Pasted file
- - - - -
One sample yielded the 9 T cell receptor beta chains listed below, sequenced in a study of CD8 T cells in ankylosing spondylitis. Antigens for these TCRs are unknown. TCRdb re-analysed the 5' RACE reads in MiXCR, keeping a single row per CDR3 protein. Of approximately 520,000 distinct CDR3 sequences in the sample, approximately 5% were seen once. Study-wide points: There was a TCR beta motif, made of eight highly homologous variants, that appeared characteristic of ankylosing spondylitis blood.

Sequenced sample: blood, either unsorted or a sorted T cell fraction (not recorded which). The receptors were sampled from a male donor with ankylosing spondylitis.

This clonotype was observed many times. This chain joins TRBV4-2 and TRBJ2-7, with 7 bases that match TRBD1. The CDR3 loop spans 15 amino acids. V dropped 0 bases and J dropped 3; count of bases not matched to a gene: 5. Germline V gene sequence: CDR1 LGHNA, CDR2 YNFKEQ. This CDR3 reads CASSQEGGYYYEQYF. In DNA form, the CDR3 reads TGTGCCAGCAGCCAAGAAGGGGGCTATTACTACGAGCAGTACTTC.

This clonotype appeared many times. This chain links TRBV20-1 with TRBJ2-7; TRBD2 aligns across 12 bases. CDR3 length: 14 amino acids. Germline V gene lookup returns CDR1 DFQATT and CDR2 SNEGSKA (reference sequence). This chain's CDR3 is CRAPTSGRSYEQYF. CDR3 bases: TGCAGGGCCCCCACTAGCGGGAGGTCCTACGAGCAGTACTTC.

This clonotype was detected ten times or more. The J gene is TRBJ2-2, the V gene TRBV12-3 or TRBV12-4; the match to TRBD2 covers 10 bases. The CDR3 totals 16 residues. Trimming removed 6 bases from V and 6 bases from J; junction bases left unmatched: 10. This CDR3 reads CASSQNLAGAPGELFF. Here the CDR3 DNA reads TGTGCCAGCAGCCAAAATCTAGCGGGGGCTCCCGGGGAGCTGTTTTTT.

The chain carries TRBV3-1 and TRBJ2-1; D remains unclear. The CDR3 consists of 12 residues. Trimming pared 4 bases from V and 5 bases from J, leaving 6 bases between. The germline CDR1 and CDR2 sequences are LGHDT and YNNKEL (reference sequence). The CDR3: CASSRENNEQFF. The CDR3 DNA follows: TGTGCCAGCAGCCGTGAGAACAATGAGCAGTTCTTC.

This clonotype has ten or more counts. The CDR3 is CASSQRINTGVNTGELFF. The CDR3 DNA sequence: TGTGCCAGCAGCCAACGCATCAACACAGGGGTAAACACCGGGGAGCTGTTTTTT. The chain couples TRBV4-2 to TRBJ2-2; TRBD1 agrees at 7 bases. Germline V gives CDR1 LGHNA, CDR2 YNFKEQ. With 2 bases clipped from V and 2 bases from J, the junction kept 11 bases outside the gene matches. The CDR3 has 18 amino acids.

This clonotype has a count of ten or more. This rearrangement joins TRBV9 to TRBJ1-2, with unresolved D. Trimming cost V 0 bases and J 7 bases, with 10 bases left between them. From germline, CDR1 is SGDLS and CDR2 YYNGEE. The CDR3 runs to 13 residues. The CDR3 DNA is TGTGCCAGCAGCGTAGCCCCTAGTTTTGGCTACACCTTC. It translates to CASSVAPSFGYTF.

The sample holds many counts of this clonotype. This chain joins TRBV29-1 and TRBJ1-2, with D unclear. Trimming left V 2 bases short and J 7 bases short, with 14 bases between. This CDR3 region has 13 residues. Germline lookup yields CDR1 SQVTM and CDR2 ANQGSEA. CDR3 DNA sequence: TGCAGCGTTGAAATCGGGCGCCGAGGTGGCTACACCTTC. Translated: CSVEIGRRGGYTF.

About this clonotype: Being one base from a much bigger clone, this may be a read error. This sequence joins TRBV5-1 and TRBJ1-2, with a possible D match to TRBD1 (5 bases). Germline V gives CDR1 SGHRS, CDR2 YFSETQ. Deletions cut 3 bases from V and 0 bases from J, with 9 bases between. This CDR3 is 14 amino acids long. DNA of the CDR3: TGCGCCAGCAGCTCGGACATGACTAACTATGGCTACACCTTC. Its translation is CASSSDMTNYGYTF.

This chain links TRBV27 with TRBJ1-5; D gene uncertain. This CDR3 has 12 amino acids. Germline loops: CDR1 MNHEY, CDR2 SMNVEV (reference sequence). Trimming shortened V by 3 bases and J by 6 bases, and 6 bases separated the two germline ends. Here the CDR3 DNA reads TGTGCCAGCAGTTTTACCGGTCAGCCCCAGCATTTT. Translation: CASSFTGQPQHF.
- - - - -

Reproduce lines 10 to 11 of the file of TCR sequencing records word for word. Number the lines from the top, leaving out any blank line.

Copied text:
About this clonotype: Being one base from a much bigger clone, this may be a read error. This sequence joins TRBV5-1 and TRBJ1-2, with a possible D match to TRBD1 (5 bases). Germline V gives CDR1 SGHRS, CDR2 YFSETQ. Deletions cut 3 bases from V and 0 bases from J, with 9 bases between. This CDR3 is 14 amino acids long. DNA of the CDR3: TGCGCCAGCAGCTCGGACATGACTAACTATGGCTACACCTTC. Its translation is CASSSDMTNYGYTF.

This chain links TRBV27 with TRBJ1-5; D gene uncertain. This CDR3 has 12 amino acids. Germline loops: CDR1 MNHEY, CDR2 SMNVEV (reference sequence). Trimming shortened V by 3 bases and J by 6 bases, and 6 bases separated the two germline ends. Here the CDR3 DNA reads TGTGCCAGCAGTTTTACCGGTCAGCCCCAGCATTTT. Translation: CASSFTGQPQHF.